On his way back to Washington, Kennedy met with the Michigan students. They presented their petitions, and Kennedy was impressed with the long list of names. When he began to put the petitions in his car, he sensed some discomfort from the Guskins. “You need them back, don’t you?” he asked. Photocopying was not available in those days, and they only had one copy of the names and addresses.

As they shared their ideas about the Peace Corps with the Kennedy staffers, one of them told the students, “You’ll be the first to go—that’s a promise!” And some of them were—Judy and Al Guskin were among the first volunteers sent to Thailand.

Campaign promises are often forgotten, but not this one. After Kennedy was elected, the White House received more mail on the Peace Corps than on any other subject, and it was wildly popular in the polls. But support for the idea was far from universal. President Eisenhower derided it as a “juvenile experiment,” and journalists called it a “Kiddie Korps.”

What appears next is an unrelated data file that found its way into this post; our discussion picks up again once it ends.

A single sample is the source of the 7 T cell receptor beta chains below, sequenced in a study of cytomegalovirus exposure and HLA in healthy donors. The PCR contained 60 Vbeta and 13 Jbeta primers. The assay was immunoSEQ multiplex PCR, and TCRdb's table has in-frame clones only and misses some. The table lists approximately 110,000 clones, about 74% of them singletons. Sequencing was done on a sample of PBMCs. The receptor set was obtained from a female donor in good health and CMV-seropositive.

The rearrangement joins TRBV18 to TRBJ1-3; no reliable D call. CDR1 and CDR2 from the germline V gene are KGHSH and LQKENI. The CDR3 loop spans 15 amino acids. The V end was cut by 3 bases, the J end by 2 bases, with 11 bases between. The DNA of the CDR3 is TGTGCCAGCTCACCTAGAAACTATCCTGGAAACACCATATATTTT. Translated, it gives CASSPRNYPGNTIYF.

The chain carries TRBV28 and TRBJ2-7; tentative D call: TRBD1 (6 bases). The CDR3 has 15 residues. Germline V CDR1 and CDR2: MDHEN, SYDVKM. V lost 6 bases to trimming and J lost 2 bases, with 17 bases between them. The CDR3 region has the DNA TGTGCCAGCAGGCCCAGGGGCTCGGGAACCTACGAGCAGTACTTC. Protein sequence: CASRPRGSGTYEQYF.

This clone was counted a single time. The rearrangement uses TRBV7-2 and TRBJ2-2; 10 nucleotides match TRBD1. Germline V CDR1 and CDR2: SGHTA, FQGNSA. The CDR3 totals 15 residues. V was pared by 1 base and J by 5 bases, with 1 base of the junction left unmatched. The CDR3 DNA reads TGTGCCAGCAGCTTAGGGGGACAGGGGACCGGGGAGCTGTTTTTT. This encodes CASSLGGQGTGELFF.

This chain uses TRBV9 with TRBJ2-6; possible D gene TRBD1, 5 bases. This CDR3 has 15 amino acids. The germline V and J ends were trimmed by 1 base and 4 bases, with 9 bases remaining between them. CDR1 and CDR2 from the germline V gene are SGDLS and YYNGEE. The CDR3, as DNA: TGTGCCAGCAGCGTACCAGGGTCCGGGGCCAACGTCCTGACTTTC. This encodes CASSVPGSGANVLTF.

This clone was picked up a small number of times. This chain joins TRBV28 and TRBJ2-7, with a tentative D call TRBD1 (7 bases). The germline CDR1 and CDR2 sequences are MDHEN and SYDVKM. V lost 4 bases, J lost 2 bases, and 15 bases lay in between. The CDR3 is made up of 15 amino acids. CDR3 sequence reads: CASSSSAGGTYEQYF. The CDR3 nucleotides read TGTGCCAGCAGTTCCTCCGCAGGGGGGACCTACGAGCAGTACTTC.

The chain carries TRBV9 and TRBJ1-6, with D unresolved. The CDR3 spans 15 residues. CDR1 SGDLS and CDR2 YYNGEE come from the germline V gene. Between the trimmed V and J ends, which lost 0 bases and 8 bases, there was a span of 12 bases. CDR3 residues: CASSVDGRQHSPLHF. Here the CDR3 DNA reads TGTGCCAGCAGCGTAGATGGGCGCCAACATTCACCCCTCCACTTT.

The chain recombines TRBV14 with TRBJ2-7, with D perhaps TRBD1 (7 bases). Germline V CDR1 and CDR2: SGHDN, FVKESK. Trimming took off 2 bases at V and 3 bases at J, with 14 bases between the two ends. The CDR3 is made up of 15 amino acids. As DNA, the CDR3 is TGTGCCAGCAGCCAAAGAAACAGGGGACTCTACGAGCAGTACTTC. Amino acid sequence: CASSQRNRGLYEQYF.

Few expected that young people of the “silent generation” would volunteer, or that they could make a difference if they did. But Kennedy knew that young people would rise to the challenge. To a reporter’s skeptical question, one of the first Peace Corps volunteers said, “Nobody asked me to do anything unselfish, patriotic, and for the common good before. Kennedy asked.”

President Kennedy appointed his brother-in-law, Sargent Shriver, to organize the Peace Corps. Shriver joked that Kennedy picked him because it was easier to fire a relative than a political friend, but in truth Kennedy couldn’t have made a better choice. Shriver was a man of vision and practicality, with inexhaustible energy and imagination. He knew the Peace Corps would have only one chance to work. “As with the parachute jumper, the chute had to open the first time,” he used to say. He proposed a big and bold start to capture the imagination of the potential volunteers and the public.